The Digital Age and the Modern Social Contract
The effects of new technologies on the ways in which we think, govern, work and socialize are already posing complex problems for decision-makers, citizens and corporates, leading to reactions of rejection that reflect fear or lack of preparation in coping with digital transformations. Due to these changes, the classical patterns shaping our society - be it within the political, economic, or social spheres - have been rapidly altered. With this fast-paced transformation, the general interest - placed at the heart of the social contract - is at stake; therefore, deeply affecting the core relationship between the state and the individuals living within its bounds.
This has been one of the many topics raised at the 7th edition of the Atlantic Dialogues, organized by the Policy Center for the New South, under the theme “Overcoming the Choke Points.” In a plenary session entitled: “The Digital Age and the Modern Social Contract,” an intellectually diverse panel attempted to overcome the choke points dividing digitalisation and society. By addressing the immense challenges and opportunities of the new disruptive age, we got a step closer to understanding the prospects of the traditional “social contract” in a world that is increasingly digital and data-driven.
A New Social Contract 2.0 ?
Despite the speakers’ diverse experiences, there was a broad consensus that the classical social contract is obsolete in the digital age, with 70 percent of the panel agreeing on the need to establish a new one. The most advanced argument against the Social Contract in the digital era is that it is a vestige of a now closed historical sequence. Looking back at the past industrial revolutions, it is not the first time that a string of new technologies disrupts societies. The transition from hand production methods to industrial production had led to tremendous wealth creation, the emergence of wage labour, as well as the birth of a consumer's society. However, laws of information differ from those of physical productions. Information and communications technologies (ICTs) deal mainly with intangible and abstract assets such as algorithms and databases. In fact, ICTs are growing vigorously at twice the rate of the average in other industries. Internet penetration has increased almost sevenfold over the past 15 years, from 6.5% of the world's population in 2000 to 43% in 2015.”1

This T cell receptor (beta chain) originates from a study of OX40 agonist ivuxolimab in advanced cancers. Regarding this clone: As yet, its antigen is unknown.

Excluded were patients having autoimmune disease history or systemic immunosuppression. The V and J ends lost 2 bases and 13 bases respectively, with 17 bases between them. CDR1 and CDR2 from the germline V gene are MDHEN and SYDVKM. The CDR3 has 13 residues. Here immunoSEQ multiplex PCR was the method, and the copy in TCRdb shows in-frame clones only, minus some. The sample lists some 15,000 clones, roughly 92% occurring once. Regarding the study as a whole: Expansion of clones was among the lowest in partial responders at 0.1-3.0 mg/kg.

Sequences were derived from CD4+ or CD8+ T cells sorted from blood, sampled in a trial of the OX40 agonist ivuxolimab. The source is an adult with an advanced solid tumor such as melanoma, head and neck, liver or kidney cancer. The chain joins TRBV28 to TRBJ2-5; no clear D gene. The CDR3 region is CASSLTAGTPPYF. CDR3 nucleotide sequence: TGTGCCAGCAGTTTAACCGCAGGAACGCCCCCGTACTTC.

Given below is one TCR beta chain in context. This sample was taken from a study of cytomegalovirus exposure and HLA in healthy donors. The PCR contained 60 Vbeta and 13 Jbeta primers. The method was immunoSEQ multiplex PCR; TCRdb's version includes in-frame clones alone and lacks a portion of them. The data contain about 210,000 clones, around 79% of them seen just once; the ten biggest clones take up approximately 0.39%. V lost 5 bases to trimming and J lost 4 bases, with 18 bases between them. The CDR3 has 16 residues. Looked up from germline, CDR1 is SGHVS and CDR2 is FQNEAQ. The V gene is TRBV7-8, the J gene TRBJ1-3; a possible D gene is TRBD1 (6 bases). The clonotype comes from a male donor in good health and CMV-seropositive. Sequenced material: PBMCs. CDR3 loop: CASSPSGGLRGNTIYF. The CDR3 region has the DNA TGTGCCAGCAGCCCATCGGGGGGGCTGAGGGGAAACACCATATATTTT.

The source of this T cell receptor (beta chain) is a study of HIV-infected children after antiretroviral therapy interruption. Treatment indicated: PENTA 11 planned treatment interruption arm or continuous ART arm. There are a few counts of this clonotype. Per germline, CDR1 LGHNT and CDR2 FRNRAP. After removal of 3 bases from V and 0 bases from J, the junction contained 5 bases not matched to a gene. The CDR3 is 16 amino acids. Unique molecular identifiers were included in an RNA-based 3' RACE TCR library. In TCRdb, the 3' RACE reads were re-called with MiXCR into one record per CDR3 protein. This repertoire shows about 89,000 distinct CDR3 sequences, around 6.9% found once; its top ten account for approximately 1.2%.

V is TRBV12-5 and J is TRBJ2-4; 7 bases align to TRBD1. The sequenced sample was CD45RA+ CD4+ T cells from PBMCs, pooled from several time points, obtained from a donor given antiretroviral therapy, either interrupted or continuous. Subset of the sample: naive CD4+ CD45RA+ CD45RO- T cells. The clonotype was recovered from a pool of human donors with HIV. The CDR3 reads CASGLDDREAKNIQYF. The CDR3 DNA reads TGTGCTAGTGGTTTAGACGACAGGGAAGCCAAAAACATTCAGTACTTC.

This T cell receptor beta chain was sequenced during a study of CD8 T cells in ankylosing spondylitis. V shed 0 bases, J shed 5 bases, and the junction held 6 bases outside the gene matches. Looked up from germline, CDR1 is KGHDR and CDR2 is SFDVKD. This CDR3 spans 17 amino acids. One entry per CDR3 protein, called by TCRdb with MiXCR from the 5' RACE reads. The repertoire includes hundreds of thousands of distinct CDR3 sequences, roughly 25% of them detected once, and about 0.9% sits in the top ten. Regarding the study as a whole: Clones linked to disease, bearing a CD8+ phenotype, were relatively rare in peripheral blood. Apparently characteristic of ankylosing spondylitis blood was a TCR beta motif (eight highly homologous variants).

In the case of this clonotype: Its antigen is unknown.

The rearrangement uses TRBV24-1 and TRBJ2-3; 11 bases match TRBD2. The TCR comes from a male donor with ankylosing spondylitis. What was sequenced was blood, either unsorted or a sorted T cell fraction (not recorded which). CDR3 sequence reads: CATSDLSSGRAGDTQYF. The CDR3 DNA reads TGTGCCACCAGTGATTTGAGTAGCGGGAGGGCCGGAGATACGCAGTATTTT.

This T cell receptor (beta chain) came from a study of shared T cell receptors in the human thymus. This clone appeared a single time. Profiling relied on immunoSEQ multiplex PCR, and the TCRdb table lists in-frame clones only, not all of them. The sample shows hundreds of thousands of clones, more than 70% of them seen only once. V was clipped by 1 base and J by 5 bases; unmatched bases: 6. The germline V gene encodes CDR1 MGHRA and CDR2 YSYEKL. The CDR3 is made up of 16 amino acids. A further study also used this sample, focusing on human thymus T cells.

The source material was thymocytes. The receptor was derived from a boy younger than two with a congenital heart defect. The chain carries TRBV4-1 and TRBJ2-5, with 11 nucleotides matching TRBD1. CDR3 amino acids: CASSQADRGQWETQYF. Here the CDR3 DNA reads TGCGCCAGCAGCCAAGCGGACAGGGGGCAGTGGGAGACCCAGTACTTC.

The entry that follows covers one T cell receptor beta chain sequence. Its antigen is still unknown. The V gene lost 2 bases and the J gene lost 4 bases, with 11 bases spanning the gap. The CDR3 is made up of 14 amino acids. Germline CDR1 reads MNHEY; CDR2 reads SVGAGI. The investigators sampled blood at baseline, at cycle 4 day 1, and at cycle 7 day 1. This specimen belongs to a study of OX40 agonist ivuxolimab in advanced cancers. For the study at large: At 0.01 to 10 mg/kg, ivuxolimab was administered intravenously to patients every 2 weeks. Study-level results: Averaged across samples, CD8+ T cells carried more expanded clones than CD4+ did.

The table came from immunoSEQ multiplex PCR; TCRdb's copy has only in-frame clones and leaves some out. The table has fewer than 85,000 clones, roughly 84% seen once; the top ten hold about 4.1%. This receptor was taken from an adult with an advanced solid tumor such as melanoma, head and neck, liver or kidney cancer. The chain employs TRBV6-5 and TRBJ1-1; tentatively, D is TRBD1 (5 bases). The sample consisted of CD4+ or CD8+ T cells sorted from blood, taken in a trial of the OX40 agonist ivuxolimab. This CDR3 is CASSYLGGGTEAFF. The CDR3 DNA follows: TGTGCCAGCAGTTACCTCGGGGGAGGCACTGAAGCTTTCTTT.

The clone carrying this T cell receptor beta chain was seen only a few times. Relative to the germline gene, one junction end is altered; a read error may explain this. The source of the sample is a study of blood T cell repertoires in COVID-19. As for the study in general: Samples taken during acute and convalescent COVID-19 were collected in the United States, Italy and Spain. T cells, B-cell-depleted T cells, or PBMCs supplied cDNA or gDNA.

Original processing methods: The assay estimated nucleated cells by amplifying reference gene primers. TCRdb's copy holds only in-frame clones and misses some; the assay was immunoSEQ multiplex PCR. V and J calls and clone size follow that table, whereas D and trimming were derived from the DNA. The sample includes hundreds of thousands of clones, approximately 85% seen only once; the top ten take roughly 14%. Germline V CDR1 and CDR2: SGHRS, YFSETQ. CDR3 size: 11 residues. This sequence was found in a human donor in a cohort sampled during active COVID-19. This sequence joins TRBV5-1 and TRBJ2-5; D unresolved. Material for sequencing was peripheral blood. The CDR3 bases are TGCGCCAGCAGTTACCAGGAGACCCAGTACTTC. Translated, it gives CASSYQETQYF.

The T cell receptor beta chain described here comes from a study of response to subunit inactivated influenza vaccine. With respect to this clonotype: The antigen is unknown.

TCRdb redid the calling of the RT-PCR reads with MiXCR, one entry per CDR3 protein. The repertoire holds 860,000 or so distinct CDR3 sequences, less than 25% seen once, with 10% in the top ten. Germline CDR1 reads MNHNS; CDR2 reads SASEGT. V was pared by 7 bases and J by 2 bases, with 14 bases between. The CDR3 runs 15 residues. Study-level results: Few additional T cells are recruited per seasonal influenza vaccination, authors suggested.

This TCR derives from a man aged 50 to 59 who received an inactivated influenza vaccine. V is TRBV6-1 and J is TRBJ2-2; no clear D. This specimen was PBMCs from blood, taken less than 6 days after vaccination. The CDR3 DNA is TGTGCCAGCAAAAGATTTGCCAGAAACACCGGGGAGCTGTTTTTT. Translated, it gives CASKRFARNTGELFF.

By drawing an analogy with the social contract, the prevailing idea would be that the cyberspace is considered as the manifestation of an anarchic and fragmented post-modern society. Some people went as far as naming the cyberspace as the “State of Data” (in allusion to the State of Nature) to portray how ICTs can be limitless – and, sometimes, unethical - but most importantly, how they can plunge the relational concept of "society" into a market-logic based on profit. This poses the problematic of privacy, human rights and security within the cyberspace.